Luke 2:41-52 (ESV)
Now his parents went to Jerusalem every year at the Feast of the Passover. And when he was twelve years old, they went up according to custom. And when the feast was ended, as they were returning, the boy Jesus stayed behind in Jerusalem. His parents did not know it, but supposing him to be in the group they went a day's journey, but then they began to search for him among their relatives and acquaintances, and when they did not find him, they returned to Jerusalem, searching for him. After three days they found him in the temple, sitting among the teachers, listening to them and asking them questions. And all who heard him were amazed at his understanding and his answers. And when his parents saw him, they were astonished. And his mother said to him, “Son, why have you treated us so? Behold, your father and I have been searching for you in great distress.” And he said to them, “Why were you looking for me? Did you not know that I must be in my Father's house?” And they did not understand the saying that he spoke to them. And he went down with them and came to Nazareth and was submissive to them. And his mother treasured up all these things in her heart.
And Jesus increased in wisdom and in stature and in favor with God and man.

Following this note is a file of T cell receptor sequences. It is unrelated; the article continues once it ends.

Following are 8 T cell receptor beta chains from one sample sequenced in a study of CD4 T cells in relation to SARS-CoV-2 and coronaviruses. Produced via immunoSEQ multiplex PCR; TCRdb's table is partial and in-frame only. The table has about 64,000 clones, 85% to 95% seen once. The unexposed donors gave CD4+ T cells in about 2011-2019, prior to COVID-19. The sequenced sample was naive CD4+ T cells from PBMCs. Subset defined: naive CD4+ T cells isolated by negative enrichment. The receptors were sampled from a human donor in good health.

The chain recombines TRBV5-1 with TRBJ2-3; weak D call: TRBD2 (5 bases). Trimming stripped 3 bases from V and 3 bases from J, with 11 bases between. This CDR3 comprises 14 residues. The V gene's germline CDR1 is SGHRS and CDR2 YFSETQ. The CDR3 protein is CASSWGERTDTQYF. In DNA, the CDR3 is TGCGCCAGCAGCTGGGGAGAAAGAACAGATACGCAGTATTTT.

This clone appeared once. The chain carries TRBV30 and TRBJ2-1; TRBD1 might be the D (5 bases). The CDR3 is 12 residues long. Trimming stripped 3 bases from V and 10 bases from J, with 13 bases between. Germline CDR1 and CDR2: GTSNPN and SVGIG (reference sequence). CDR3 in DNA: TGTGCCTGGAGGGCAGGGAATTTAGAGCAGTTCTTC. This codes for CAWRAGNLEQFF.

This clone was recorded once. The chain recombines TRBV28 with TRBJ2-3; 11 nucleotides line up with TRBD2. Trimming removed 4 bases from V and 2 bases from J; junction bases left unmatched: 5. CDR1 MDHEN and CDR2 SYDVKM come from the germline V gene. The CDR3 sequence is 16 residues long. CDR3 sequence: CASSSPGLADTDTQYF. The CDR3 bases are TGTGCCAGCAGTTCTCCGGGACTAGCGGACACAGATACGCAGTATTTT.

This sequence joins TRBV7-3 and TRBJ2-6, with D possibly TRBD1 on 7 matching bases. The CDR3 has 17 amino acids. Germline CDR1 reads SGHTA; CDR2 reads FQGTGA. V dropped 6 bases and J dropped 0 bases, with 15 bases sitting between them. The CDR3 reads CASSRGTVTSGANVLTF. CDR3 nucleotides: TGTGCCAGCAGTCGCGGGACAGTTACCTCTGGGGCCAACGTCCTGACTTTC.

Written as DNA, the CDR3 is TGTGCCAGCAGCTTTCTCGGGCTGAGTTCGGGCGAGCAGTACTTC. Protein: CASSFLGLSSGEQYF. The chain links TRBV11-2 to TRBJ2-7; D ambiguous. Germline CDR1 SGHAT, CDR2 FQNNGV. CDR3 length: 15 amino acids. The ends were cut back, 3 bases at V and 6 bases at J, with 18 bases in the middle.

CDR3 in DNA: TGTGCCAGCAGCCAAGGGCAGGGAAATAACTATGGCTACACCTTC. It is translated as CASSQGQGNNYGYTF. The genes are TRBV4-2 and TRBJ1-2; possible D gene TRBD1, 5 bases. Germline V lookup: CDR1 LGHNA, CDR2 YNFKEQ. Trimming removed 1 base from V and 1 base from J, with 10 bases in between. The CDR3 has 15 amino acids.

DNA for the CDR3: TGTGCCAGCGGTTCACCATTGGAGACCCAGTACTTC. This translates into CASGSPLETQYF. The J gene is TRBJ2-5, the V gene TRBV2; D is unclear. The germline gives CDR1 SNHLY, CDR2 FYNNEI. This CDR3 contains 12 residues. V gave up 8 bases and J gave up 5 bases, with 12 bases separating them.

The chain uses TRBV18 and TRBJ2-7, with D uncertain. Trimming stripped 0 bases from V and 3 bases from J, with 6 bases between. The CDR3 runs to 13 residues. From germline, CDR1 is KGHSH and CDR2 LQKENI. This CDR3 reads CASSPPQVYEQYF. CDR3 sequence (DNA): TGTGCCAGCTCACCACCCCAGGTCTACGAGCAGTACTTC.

This story sounds like the movie “Home Alone.” However, there’s one crucial difference; in “Home Alone” the mother doesn’t blame Kevin for getting left behind. But Mary, in her panic, tries to blame her 12 year old son for having been forgotten when the caravan left for Nazareth.
Mary says, “Son, why have you treated us so? Behold, your father and I have been searching for you in great distress.” Jesus’ reply is simple and to the point. “Why were you looking for me? Did you not know that I must be in my Father's house?”
Jesus is telling them that they shouldn’t have ever been worried; He was where he should be. The question, “Did you not know that I must be in my Father's house?” would normally be rhetorical. That is, we would expect it to mean, “You knew where I’d be, right?” But maybe it’s a straight question. Maybe Jesus really is just asking if they knew that He had to be in His father’s house.
If so, the answer is, “No.” They didn’t know that He had to be in His father’s house.
They don’t get it afterwards either. And they did not understand the saying that he spoke to them.
Parenting can be very tough, and this is a stark portrait of how tough it can get. Mary is, as Gabriel said, “favored.” Yet, despite her unique blessing, her life is no cakewalk. Mary is struggling.
But so does every parent. So does every Christian. Life is full of trials, more so for parents and Christians. Anyone who enters parenthood or Christianity expecting things to go smoothly is sorely misinformed.
People generally know that about parenting, but Christianity is often sold as just an easy ticket to heaven. That couldn’t be further from the truth. Christianity is actually what we see in the books of Luke and Acts. It’s full of surprises, trials, and God’s supernatural provision.
Gabriel was right; Mary is favored. Favored and comfortable are not synonyms.
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